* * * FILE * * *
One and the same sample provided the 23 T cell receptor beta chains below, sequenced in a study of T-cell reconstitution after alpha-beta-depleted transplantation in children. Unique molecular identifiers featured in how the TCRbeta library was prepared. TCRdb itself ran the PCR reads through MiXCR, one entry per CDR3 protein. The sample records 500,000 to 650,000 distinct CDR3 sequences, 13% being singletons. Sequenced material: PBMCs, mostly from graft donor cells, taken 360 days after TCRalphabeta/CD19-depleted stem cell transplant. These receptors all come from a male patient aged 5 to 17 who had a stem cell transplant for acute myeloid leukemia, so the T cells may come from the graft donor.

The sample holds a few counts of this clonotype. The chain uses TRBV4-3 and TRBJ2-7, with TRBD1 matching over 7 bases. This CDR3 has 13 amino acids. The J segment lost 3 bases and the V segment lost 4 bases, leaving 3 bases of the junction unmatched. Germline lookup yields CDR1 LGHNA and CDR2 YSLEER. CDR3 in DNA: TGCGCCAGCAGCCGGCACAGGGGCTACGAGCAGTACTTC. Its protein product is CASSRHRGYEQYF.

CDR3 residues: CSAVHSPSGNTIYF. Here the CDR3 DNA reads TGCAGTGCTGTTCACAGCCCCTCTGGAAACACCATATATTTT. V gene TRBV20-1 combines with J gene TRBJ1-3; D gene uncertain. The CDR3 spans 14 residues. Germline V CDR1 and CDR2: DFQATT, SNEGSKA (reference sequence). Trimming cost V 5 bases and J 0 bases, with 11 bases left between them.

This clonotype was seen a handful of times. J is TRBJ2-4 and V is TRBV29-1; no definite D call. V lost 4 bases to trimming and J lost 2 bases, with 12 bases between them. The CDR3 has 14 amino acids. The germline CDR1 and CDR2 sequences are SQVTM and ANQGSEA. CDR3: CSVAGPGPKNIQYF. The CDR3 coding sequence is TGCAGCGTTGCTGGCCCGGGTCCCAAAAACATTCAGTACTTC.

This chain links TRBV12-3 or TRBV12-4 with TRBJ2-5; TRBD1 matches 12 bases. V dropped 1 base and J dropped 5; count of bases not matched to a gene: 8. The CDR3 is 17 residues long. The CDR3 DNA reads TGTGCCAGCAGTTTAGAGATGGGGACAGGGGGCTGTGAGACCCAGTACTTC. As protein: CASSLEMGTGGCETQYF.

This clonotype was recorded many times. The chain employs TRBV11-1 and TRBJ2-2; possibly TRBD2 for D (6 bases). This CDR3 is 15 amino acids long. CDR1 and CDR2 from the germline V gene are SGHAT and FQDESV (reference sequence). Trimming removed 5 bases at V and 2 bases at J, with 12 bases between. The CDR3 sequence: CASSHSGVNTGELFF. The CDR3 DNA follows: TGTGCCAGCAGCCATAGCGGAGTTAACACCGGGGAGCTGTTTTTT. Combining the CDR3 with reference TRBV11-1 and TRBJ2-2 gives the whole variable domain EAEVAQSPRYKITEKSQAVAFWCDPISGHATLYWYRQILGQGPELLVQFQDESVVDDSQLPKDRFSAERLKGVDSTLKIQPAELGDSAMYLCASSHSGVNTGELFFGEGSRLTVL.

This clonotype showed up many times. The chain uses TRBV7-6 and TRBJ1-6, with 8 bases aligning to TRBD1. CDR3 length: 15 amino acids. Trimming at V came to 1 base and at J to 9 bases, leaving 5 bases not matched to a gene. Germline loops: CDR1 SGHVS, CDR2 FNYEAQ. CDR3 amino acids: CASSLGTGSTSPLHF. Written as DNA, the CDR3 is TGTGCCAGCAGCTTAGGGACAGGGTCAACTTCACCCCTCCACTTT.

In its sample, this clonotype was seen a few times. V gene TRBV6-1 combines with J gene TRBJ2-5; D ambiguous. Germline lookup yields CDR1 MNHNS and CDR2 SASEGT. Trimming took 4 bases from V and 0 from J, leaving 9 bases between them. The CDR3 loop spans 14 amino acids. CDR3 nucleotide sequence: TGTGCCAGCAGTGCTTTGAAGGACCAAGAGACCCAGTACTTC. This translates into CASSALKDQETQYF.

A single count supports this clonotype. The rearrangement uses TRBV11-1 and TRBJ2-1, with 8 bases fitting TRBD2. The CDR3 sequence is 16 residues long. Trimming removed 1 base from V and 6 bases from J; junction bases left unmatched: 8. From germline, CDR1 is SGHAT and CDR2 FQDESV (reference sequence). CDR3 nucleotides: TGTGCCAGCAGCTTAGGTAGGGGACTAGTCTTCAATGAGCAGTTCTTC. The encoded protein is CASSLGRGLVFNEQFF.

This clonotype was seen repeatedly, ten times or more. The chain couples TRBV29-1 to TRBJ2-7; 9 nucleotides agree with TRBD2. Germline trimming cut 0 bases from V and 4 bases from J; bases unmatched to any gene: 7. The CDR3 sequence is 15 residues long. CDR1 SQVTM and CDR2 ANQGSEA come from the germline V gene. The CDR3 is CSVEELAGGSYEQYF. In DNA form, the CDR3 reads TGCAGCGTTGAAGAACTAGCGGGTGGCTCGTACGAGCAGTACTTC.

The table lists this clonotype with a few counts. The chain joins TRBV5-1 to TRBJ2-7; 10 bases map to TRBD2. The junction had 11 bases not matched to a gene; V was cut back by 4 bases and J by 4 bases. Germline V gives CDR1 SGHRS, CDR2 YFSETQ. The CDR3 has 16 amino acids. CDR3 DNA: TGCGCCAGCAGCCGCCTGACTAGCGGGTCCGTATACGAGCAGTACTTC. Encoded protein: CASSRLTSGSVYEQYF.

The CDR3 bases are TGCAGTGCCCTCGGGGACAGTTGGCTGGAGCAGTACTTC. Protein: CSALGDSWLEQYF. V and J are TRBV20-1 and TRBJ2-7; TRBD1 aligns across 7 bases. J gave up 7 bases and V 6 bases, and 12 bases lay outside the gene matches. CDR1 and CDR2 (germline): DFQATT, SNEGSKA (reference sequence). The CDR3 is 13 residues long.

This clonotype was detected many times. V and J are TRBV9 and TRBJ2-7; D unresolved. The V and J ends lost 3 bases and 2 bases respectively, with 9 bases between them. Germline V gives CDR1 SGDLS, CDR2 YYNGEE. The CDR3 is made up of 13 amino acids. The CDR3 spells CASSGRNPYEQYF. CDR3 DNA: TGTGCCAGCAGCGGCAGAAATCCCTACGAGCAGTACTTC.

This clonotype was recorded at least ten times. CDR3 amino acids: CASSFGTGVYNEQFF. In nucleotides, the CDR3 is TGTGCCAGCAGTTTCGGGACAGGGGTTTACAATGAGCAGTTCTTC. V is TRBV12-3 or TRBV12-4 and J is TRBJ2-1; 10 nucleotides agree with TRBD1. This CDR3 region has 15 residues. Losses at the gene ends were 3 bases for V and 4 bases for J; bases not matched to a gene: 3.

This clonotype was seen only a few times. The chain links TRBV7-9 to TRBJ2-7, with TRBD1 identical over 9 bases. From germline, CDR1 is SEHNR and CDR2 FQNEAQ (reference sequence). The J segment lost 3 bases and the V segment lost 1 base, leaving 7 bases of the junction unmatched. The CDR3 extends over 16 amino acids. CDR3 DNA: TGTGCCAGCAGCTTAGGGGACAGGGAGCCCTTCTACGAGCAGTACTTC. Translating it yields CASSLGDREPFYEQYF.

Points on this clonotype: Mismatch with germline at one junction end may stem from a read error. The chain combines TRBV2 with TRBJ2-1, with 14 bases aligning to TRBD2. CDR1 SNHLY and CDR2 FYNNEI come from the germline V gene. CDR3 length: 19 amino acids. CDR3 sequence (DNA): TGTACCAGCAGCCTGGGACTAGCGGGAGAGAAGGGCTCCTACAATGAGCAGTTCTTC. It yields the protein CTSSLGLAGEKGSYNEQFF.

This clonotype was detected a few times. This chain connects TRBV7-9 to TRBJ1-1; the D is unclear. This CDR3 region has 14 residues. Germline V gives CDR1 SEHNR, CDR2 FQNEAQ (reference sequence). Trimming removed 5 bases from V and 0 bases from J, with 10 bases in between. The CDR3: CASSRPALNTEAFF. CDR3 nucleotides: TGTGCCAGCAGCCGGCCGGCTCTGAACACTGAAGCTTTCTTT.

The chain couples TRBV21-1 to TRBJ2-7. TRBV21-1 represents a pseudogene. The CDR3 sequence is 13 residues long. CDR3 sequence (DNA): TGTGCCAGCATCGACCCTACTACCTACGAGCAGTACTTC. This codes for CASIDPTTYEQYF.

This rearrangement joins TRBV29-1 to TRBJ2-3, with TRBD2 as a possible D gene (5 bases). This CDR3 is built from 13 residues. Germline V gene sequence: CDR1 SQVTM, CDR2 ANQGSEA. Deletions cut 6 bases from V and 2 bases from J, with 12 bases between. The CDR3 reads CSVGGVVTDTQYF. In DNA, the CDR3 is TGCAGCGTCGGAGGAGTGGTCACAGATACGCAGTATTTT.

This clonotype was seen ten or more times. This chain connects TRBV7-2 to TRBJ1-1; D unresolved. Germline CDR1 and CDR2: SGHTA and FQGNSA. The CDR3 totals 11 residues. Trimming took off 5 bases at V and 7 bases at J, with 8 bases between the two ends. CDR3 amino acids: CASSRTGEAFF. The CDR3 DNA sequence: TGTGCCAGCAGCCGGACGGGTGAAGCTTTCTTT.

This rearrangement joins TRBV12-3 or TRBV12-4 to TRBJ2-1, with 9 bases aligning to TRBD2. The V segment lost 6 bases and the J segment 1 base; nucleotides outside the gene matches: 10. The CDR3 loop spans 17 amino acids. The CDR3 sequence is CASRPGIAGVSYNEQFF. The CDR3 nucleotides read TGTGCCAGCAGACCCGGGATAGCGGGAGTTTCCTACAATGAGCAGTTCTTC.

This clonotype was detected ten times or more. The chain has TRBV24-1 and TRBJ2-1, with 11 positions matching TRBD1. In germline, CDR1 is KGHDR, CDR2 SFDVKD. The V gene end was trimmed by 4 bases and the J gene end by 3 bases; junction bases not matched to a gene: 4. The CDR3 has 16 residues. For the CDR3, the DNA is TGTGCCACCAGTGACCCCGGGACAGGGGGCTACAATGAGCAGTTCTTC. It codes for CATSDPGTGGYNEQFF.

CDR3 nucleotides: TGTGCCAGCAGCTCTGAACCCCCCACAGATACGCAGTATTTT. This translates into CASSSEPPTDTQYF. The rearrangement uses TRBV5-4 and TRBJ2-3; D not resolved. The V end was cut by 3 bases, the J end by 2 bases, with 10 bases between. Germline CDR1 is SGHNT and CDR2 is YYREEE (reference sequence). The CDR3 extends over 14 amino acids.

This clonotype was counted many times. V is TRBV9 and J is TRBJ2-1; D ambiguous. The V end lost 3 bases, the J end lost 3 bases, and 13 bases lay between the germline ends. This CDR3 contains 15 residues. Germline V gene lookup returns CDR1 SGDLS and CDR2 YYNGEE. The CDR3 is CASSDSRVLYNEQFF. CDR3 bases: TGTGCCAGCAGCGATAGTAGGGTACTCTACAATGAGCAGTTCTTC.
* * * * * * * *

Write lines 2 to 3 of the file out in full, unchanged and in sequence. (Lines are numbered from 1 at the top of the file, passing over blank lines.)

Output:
The sample holds a few counts of this clonotype. The chain uses TRBV4-3 and TRBJ2-7, with TRBD1 matching over 7 bases. This CDR3 has 13 amino acids. The J segment lost 3 bases and the V segment lost 4 bases, leaving 3 bases of the junction unmatched. Germline lookup yields CDR1 LGHNA and CDR2 YSLEER. CDR3 in DNA: TGCGCCAGCAGCCGGCACAGGGGCTACGAGCAGTACTTC. Its protein product is CASSRHRGYEQYF.

CDR3 residues: CSAVHSPSGNTIYF. Here the CDR3 DNA reads TGCAGTGCTGTTCACAGCCCCTCTGGAAACACCATATATTTT. V gene TRBV20-1 combines with J gene TRBJ1-3; D gene uncertain. The CDR3 spans 14 residues. Germline V CDR1 and CDR2: DFQATT, SNEGSKA (reference sequence). Trimming cost V 5 bases and J 0 bases, with 11 bases left between them.